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Control factors of the marine nitrogen cycle. The role of meiofauna, macrofauna, oxygen and aggregates

by Stefano Bonaglia

Date and time: Wednesday, April 29 at 13.00
Place: Nordenskiöldsalen, Geohuset (link to the house plan)

Supervisor: Prof. Patrick Crill
Assistant supervisor: Prof. Christoph Humborg, Dr. Volker Brüchert and Prof. Per Hall

Opponent: Dr. Nils Risgaard-Petersen, Department of Bioscience, Center for Geomicrobiology, Aarhus University, Denmark

Examining committee:
Prof. Kristina Sundbäck, Department of Biological and Environmental Sciences, University of Gothenburg
Dr. Rienk Smittenberg, Department of Geological Sciences, Stockholm University
Dr. Susanna Hietanen, Department of Environmental Sciences, University of Helsinki, Finland

The ocean is the most extended biome present on our planet. Recent decades have seen a dramatic increase in the number and gravity of threats impacting the ocean, including discharge of pollutants, cultural eutrophication and spread of alien species. It is essential therefore to understand how different impacts may affect the marine realm, its life forms and biogeochemical cycles. The marine nitrogen cycle is of particular importance because nitrogen is the limiting factor in the ocean and a better understanding of its reaction mechanisms and regulation is indispensable. Furthermore, new nitrogen pathways have continuously been described. The scope of this project was to better constrain cause-effect mechanisms of microbially mediated nitrogen pathways, and how these can be affected by biotic and abiotic factors.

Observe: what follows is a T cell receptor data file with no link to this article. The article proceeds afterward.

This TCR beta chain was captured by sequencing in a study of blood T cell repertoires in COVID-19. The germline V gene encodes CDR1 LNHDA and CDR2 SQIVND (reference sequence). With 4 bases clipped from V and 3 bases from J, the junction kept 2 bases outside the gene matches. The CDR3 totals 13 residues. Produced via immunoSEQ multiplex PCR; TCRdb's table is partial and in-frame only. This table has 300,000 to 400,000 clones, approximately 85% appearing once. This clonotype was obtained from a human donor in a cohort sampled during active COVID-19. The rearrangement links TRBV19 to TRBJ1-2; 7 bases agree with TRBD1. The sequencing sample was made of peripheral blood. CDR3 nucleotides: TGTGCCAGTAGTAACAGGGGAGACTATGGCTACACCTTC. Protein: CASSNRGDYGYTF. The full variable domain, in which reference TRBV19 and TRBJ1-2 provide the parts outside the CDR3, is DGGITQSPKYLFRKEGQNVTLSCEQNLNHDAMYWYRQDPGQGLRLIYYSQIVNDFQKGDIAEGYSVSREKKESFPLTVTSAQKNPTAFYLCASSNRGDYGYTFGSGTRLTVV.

This thesis demonstrates that meiofauna, the most abundant animal group inhabiting the world’s seafloors, considerably alters nitrogen cycling by enhancing nitrogen loss from the system. In contrast, larger fauna such as the polychaete Marenzelleria  spp.  enhance  nitrogen  retention,  when  they  invade  eutrophic  Baltic  Sea  sediments.  Sediment  anoxia, caused  by  nutrient  excess,  has  negative  consequences  for  ecosystem  processes  such  as  nitrogen  removal  because  it stops nitrification, which in turn limits both denitrification and anammox. This was the case of Himmerfjärden and Byfjord, two estuarine systems affected by anthropogenic activities, such as treated sewage discharges. When Byfjord was artificially oxygenated, nitrate reduction mechanisms started just one month after pumping. However, the balance between denitrification and nitrate ammonification did not favor either nitrogen removal or its retention.

Anoxia is also present in aggregates of the filamentous cyanobacteria Nodularia spumigena. This thesis shows that even in fully oxic waters, millimetric aggregates can host anaerobic nitrogen processes, with clear implications for the pelagic compartment. While the thesis contributed to our knowledge on marine nitrogen cycling, more data need to be collected and experiments performed in order to understand key processes and regulation mechanisms of element cycles in the ocean. In this way, stakeholders may follow and take decisions in order to limit the continuous flow of human metabolites and impacts on the marine environment.

Keywords: Nitrogen cycle, denitrification, DNRA, anammox, anoxia, hypoxia, eutrophication, meiofauna, macrofauna, aggregates, cyanobacteria, Baltic Sea.


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